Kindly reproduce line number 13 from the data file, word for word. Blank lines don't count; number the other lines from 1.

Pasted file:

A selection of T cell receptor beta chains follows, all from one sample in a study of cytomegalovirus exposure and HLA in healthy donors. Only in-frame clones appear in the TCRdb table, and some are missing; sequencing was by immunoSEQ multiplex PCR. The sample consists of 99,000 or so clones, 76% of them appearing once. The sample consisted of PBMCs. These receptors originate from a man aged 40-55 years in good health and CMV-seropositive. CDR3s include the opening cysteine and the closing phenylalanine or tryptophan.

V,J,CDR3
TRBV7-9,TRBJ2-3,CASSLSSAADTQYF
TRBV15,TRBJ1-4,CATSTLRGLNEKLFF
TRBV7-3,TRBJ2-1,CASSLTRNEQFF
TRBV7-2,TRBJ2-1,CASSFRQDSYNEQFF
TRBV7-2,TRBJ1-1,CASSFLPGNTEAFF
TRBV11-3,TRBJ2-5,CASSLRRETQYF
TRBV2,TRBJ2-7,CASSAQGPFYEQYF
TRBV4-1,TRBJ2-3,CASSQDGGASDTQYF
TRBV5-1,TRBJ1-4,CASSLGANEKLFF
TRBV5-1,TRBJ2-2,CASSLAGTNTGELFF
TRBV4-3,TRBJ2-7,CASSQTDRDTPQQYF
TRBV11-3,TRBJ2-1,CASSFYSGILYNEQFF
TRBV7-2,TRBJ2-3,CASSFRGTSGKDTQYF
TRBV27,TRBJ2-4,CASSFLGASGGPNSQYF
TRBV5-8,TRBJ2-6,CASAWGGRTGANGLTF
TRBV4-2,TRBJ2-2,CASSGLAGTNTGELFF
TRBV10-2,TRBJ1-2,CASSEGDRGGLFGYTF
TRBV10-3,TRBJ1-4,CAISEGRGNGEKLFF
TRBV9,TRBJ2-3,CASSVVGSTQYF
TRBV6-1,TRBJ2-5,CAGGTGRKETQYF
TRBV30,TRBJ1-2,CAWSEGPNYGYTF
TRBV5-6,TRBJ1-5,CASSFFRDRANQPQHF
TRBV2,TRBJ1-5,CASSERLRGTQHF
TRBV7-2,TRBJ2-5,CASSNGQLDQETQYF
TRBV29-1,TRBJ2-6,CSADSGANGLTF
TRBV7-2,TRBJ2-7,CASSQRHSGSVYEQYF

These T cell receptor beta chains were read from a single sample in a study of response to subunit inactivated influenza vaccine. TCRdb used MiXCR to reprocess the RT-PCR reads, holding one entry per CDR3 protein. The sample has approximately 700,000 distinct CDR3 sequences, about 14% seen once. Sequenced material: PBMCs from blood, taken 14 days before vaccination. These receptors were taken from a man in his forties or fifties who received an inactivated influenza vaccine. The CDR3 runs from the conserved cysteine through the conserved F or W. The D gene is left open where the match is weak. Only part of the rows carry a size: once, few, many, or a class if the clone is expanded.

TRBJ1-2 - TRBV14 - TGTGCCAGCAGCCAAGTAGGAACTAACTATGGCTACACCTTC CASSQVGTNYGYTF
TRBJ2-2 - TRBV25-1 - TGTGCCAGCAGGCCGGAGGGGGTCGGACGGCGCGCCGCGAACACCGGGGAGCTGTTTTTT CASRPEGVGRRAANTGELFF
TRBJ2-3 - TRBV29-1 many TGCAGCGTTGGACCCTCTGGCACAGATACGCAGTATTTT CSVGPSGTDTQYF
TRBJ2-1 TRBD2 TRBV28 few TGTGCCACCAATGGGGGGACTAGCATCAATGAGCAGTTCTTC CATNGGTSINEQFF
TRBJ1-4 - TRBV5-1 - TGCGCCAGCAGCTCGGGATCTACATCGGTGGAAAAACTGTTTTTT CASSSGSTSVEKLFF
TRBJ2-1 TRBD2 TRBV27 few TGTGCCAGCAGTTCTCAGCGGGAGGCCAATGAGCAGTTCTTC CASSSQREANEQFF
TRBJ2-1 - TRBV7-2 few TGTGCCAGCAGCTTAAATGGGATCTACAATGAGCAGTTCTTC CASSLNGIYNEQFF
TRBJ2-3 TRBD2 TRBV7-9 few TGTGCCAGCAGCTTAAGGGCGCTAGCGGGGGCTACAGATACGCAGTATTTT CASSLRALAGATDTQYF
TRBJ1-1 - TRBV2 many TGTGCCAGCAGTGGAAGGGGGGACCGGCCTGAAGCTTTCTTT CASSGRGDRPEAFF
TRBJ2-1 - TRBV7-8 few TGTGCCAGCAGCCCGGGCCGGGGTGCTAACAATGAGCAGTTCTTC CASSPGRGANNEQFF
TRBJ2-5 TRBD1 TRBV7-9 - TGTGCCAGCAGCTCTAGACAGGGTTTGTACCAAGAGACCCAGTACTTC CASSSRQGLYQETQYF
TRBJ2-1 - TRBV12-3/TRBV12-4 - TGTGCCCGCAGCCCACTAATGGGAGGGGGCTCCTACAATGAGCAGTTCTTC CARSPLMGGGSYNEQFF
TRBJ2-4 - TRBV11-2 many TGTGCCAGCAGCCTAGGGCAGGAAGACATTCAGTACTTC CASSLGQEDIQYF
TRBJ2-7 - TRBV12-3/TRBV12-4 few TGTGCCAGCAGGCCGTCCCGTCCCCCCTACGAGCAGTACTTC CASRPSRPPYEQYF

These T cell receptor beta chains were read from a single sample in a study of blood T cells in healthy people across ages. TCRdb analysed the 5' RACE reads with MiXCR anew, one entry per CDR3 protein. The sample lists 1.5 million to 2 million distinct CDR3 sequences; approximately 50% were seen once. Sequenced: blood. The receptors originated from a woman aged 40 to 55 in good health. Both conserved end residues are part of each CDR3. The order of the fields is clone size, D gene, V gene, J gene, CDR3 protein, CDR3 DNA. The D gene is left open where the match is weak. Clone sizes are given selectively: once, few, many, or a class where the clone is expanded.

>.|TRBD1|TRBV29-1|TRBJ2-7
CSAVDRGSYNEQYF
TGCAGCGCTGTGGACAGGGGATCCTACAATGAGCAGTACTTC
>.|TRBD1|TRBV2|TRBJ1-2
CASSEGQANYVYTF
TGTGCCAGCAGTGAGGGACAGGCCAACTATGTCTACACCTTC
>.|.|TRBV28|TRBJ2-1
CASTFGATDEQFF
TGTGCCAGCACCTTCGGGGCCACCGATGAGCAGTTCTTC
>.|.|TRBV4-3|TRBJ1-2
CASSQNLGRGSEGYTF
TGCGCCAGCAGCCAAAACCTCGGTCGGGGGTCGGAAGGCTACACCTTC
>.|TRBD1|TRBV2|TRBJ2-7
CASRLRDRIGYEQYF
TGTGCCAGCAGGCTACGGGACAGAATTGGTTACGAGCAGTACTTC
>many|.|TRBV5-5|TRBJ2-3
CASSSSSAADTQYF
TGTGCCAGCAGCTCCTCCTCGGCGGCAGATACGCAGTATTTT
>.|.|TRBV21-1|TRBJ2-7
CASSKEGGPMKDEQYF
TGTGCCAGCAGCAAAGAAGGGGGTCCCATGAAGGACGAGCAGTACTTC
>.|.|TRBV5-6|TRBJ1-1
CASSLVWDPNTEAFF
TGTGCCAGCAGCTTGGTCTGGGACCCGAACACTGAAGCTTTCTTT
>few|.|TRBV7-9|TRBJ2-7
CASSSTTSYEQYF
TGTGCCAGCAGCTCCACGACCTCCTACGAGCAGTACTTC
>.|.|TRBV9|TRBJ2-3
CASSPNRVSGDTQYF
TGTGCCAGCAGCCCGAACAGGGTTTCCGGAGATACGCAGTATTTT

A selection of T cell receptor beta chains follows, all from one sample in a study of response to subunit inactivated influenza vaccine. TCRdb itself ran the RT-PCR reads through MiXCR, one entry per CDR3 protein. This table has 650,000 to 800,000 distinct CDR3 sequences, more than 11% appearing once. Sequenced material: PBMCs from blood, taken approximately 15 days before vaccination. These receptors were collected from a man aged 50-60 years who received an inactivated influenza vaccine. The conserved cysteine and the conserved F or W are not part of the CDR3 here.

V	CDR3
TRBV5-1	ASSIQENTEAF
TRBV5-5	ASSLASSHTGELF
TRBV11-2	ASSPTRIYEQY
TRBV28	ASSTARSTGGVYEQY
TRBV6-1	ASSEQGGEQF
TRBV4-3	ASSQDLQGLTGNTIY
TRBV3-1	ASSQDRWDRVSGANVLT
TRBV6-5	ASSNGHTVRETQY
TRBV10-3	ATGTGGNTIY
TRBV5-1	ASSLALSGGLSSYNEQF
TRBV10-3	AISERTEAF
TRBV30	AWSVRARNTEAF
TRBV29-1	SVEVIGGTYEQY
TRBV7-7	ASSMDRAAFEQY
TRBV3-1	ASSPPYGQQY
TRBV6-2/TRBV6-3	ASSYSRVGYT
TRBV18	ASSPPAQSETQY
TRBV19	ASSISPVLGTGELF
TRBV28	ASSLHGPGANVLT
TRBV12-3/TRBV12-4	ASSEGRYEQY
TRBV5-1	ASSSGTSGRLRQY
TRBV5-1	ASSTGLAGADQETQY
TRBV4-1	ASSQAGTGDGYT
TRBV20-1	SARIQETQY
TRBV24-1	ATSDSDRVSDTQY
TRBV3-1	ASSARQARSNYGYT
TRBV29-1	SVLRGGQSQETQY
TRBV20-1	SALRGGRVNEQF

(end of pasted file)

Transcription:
TRBV4-3,TRBJ2-7,CASSQTDRDTPQQYF